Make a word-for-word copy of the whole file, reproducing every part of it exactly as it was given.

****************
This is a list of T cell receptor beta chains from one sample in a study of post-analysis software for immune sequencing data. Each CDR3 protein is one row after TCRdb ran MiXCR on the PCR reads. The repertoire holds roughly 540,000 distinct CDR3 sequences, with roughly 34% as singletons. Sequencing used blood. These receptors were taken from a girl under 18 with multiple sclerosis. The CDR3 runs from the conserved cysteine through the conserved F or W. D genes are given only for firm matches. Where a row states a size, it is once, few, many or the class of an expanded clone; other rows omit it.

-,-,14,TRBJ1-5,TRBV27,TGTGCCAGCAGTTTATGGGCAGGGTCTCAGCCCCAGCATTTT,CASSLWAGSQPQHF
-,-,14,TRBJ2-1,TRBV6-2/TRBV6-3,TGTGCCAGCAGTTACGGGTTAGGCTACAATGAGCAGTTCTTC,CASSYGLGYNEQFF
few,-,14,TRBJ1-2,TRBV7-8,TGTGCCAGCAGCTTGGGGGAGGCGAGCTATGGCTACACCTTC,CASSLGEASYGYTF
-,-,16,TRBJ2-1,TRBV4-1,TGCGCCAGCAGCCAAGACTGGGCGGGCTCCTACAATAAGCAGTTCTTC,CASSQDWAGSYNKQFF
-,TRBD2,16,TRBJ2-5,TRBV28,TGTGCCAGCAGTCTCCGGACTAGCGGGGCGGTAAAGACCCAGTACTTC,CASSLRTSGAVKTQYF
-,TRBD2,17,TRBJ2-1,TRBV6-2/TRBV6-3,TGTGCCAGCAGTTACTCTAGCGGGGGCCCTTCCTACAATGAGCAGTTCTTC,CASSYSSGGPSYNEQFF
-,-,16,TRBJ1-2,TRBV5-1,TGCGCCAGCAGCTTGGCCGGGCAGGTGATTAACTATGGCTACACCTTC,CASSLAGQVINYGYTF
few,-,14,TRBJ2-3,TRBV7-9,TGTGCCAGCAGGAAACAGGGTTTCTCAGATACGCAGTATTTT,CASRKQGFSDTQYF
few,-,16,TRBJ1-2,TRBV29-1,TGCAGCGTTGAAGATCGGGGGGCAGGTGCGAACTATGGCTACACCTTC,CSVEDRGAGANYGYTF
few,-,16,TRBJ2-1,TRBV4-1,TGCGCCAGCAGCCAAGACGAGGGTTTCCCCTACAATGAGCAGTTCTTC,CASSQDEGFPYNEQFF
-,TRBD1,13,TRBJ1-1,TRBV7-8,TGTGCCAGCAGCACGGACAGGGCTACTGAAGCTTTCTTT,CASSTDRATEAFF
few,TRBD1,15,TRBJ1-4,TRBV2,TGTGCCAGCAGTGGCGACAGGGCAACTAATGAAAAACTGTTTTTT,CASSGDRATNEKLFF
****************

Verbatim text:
This is a list of T cell receptor beta chains from one sample in a study of post-analysis software for immune sequencing data. Each CDR3 protein is one row after TCRdb ran MiXCR on the PCR reads. The repertoire holds roughly 540,000 distinct CDR3 sequences, with roughly 34% as singletons. Sequencing used blood. These receptors were taken from a girl under 18 with multiple sclerosis. The CDR3 runs from the conserved cysteine through the conserved F or W. D genes are given only for firm matches. Where a row states a size, it is once, few, many or the class of an expanded clone; other rows omit it.

-,-,14,TRBJ1-5,TRBV27,TGTGCCAGCAGTTTATGGGCAGGGTCTCAGCCCCAGCATTTT,CASSLWAGSQPQHF
-,-,14,TRBJ2-1,TRBV6-2/TRBV6-3,TGTGCCAGCAGTTACGGGTTAGGCTACAATGAGCAGTTCTTC,CASSYGLGYNEQFF
few,-,14,TRBJ1-2,TRBV7-8,TGTGCCAGCAGCTTGGGGGAGGCGAGCTATGGCTACACCTTC,CASSLGEASYGYTF
-,-,16,TRBJ2-1,TRBV4-1,TGCGCCAGCAGCCAAGACTGGGCGGGCTCCTACAATAAGCAGTTCTTC,CASSQDWAGSYNKQFF
-,TRBD2,16,TRBJ2-5,TRBV28,TGTGCCAGCAGTCTCCGGACTAGCGGGGCGGTAAAGACCCAGTACTTC,CASSLRTSGAVKTQYF
-,TRBD2,17,TRBJ2-1,TRBV6-2/TRBV6-3,TGTGCCAGCAGTTACTCTAGCGGGGGCCCTTCCTACAATGAGCAGTTCTTC,CASSYSSGGPSYNEQFF
-,-,16,TRBJ1-2,TRBV5-1,TGCGCCAGCAGCTTGGCCGGGCAGGTGATTAACTATGGCTACACCTTC,CASSLAGQVINYGYTF
few,-,14,TRBJ2-3,TRBV7-9,TGTGCCAGCAGGAAACAGGGTTTCTCAGATACGCAGTATTTT,CASRKQGFSDTQYF
few,-,16,TRBJ1-2,TRBV29-1,TGCAGCGTTGAAGATCGGGGGGCAGGTGCGAACTATGGCTACACCTTC,CSVEDRGAGANYGYTF
few,-,16,TRBJ2-1,TRBV4-1,TGCGCCAGCAGCCAAGACGAGGGTTTCCCCTACAATGAGCAGTTCTTC,CASSQDEGFPYNEQFF
-,TRBD1,13,TRBJ1-1,TRBV7-8,TGTGCCAGCAGCACGGACAGGGCTACTGAAGCTTTCTTT,CASSTDRATEAFF
few,TRBD1,15,TRBJ1-4,TRBV2,TGTGCCAGCAGTGGCGACAGGGCAACTAATGAAAAACTGTTTTTT,CASSGDRATNEKLFF